Step 24: Let’s add the same effect to the blue portion, as well. Hold down the Option (PC: Alt) key as you click-and-drag the ƒx icon from the yellow background layer in the Layers panel to the blue background shape layer. This will copy-and-paste the layer style in one step. 

Step 25: Next, we want to add a shadow of the full subject, so we need to go back to the original image for this. With the original Background layer active, go under the Select menu and choose Subject again. We don’t need to refine the selection this time, so create a new blank layer, and then click on the Foreground color swatch to open the Color Picker. Set the RGB numbers to R: 207, G: 137, and B: 48. Click OK. Press Option-Delete (PC: Alt-Backspace) to fill the selected subject with the solid yellow color on the new layer, and deselect. In the image shown here, I’ve hidden the other layers so you can see what it looks like. 

Step 26: Use the Move tool to drag this layer into the main design. Use Free Transform again to scale and position this shadow layer over the yellow area, as you see here. Press Enter when you’re done. In the Layers panel, position the shadow layer just under the ghosted subject layer in the Layers panel. Also, change the layer blend mode to Multiply. 

Step 27: Select the Gradient tool in the Toolbar once again. Change it to a Foreground to Transparent gradient, and make sure you have the Linear Gradient type selected in the Options Bar. 

Step 28: Press Q to activate Quick Mask mode. Holding the Shift key, start the gradient on the left edge of the canvas area and drag it to the halfway point. The Shift key will keep the gradient perfectly horizontal. When in Quick Mask mode, the gradient will appear in red, and you’ll notice the layer in the Layers panel is also highlighted in red. Press Q again to switch back to normal view mode. Now we have a gradient selection. Note: If the right side of your image is selected, go to Select>Inverse so the left side is selected instead. 

Go under the Filter menu to Blur and choose Gaussian Blur. Set the Radius to 13 pixels, and click OK. You can see the blur effect fades as it goes across the shadow based on the gradient selection you created. Press Command-D (PC: Ctrl-D) to deselect. 

Step 29: Go to Gaussian Blur once again, but this time set it to just 5 pixels. This will soften the sharp edges on the right side of the shadow. 

Step 30: Lower the layer Opacity to around 80%, and click on the Add Layer Mask icon (circle in a square) at the bottom of the Layers panel. Using the Gradient tool set to the Foreground to Transparent preset and the Linear Gradient type in the Options Bar, draw a gradient from the right side of the ghosted subject to the left side of the shadow at a slightly upward angle to make it look as if the shadow is fading the closer it gets to the subject. Add any other fades you might want depending on how much of the shadow you want to see. For example, I added a radial gradient to slightly fade the shadow’s hand on the left.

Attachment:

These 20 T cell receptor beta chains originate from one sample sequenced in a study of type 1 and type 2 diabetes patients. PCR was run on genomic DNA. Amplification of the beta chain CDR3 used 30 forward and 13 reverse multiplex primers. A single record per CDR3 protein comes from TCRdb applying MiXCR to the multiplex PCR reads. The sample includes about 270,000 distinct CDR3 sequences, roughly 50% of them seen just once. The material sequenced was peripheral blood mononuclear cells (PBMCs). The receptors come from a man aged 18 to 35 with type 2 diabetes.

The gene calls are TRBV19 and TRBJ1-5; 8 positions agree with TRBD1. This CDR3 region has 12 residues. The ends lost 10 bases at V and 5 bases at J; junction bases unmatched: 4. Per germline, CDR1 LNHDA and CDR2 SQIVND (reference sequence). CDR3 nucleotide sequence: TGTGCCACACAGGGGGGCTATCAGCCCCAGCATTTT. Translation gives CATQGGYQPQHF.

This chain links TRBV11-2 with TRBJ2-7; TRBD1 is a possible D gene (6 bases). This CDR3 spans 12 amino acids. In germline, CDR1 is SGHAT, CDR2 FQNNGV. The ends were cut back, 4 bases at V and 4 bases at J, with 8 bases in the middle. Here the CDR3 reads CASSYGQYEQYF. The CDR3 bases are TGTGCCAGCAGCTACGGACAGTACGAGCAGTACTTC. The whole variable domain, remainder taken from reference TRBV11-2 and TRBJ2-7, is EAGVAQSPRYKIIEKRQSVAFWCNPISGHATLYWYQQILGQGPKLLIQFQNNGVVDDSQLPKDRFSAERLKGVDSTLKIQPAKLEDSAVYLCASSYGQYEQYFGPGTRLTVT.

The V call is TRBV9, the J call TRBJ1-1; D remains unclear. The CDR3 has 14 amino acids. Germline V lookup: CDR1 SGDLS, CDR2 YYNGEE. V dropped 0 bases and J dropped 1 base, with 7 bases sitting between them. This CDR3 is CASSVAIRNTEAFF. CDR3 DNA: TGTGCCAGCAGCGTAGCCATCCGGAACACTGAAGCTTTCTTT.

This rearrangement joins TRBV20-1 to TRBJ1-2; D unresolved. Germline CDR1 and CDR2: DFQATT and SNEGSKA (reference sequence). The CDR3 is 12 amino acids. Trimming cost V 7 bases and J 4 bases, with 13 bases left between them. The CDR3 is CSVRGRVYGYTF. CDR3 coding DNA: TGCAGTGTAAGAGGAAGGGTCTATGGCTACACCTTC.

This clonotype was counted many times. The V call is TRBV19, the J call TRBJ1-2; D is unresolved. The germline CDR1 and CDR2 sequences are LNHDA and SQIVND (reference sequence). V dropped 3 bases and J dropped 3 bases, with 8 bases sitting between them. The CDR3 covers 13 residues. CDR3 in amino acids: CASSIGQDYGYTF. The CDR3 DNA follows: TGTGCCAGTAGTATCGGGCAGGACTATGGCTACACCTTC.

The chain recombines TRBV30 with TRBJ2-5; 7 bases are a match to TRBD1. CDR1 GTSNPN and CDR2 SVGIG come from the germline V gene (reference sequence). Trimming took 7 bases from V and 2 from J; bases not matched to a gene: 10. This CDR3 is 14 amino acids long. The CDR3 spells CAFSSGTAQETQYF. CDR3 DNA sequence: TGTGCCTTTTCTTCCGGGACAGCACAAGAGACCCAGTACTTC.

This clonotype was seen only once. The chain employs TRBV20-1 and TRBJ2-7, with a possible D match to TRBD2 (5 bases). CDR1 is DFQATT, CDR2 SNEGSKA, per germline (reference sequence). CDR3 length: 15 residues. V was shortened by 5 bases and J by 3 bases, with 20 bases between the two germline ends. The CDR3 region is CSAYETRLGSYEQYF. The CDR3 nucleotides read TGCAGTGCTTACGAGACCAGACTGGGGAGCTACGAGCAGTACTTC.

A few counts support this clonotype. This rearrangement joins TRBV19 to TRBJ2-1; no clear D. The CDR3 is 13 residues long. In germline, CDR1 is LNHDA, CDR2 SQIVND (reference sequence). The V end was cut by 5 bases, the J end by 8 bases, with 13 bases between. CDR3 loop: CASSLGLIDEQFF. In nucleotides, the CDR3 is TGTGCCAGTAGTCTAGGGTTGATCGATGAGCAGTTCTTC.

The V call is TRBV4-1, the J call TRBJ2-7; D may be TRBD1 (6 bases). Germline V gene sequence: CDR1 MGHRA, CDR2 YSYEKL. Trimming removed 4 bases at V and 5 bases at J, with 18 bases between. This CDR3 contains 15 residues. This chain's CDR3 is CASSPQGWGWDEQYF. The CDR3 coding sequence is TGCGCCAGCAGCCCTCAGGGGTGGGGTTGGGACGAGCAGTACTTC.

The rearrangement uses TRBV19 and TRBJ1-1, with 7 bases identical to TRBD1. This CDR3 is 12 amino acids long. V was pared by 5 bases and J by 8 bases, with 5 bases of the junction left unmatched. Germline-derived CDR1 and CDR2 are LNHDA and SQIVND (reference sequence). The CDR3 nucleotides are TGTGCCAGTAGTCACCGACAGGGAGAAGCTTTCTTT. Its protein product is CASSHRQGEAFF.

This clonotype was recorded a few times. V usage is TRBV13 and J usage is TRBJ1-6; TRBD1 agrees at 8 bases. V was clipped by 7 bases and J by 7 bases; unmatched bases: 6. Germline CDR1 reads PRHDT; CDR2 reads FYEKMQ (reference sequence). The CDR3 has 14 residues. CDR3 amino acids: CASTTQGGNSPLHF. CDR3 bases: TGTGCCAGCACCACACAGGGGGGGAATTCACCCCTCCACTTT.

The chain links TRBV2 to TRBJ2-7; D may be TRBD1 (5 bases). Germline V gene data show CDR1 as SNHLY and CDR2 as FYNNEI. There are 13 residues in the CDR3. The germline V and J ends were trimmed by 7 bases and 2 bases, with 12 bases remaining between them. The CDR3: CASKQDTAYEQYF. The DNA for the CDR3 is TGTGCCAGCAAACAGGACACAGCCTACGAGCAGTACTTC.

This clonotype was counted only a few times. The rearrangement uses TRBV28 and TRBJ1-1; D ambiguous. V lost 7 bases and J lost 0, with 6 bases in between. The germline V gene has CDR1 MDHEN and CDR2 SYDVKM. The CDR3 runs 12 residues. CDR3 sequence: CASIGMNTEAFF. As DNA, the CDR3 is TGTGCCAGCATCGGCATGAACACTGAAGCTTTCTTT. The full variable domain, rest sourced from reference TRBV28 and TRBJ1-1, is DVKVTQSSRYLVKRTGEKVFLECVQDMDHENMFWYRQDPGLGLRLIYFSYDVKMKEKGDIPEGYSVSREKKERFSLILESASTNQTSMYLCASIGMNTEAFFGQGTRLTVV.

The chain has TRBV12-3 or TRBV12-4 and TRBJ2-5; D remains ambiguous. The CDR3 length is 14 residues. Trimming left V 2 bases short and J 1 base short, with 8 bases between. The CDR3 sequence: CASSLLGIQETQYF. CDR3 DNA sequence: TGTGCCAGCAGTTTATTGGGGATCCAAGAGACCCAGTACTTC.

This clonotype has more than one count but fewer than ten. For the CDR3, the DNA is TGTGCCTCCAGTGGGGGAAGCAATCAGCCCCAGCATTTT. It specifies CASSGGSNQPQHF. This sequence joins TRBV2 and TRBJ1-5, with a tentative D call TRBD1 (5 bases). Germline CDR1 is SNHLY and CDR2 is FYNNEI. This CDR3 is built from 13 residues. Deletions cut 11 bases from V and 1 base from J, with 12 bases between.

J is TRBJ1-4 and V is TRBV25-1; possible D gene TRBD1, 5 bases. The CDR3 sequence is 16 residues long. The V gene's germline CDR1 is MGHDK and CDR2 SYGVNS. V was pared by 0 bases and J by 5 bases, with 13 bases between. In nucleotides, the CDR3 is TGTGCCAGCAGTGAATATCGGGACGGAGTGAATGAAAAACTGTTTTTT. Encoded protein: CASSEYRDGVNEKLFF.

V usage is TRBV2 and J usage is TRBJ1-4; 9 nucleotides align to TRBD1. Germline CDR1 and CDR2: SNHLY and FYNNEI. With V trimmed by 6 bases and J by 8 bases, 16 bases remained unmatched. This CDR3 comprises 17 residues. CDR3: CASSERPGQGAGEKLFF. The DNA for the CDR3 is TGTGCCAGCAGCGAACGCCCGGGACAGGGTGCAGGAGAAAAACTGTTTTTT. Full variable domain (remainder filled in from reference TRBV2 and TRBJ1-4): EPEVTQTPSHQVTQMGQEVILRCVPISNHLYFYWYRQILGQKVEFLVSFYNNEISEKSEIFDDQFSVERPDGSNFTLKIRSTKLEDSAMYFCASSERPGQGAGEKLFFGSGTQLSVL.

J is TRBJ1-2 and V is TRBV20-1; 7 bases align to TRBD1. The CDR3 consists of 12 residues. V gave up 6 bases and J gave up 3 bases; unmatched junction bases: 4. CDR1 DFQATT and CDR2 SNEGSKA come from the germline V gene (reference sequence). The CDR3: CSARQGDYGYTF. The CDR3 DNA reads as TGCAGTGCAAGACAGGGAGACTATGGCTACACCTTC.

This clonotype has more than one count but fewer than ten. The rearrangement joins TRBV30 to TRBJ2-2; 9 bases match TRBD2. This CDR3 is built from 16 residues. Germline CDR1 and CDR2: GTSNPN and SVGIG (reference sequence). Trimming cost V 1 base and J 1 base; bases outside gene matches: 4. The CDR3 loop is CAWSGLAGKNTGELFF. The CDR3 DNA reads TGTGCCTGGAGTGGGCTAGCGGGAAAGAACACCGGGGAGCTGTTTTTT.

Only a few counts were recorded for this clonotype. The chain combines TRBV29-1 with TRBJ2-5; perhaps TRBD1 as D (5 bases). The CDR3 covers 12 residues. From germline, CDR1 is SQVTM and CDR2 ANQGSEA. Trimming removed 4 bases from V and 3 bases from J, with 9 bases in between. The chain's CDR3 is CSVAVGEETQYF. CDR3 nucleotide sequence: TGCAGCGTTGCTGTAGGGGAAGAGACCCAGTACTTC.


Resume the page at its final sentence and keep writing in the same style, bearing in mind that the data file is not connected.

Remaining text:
Step 31: This last part is a pretty cool edge lighting trick that uses layer styles. Start by making the ghosted subject layer active in the Layers panel. Go to the Add a Layer Style menu (the fx icon) and choose Inner Shadow. Start by clicking on the color swatch, and when the Color Picker opens, click to sample the blue background near the subject in the image. Click OK to close the Color Picker. 

Next, change the blend mode to Hard Light and adjust the other settings as shown here. We want it to appear as if a blue light is spilling from the background onto the edges of the ghosted subject. Just like the Gradient Overlay layer style, you can manually position this effect by clicking-and-dragging in the image, and then adjust the Angle as needed. Click OK when done. 

Step 32: We want to create the same edge effect for the other side but this time using the yellow. We could just add another instance of the Inner shadow but we need to be able to mask it separately, so we’ll create it on a separate layer. 

Hold down the Command (PC: Ctrl) key as you click on the thumbnail of the ghosted subject layer to load it as a selection. Create a new blank layer above the subject layer, and press Shift-Delete (PC: Shift-Backspace) to open the Fill dialog. Select 50% Gray in the Contents drop-down menu, and click OK to fill the selection with gray (or any other color will do). Press Command-D (PC: Ctrl-D) to deselect. 

Step 33: Choose Inner Shadow in the layer style menu again. Click on Blending Options at the top of the list of Styles on the left side of the dialog. Under Advanced Blending, set the Fill Opacity to 0% to hide the gray fill in the ghosted subject. Also, turn on Layer Masks Hides Effects. Back in the Inner Shadow settings, change the color to a sampled version of the yellow background, and then adjust the settings and Angle to match the lighting in the scene. 

Step 34: Finally, add a layer mask to this layer, and using the Foreground to Transparent Radial gradient, add a few small gradients to the left arm and right leg areas to lessen the yellow edge as it gets further away from the yellow background. 

At this point, the composite effect is pretty much done. Feel free to tweak any settings or go back and practice any of the techniques we’ve learned in this tutorial. Click here for a short video where we’ll add some design elements along with some text masking effects to give it a finished look as shown here. Be sure to check it out!

This article originally published in the March, 2020 issue of Photoshop User magazine.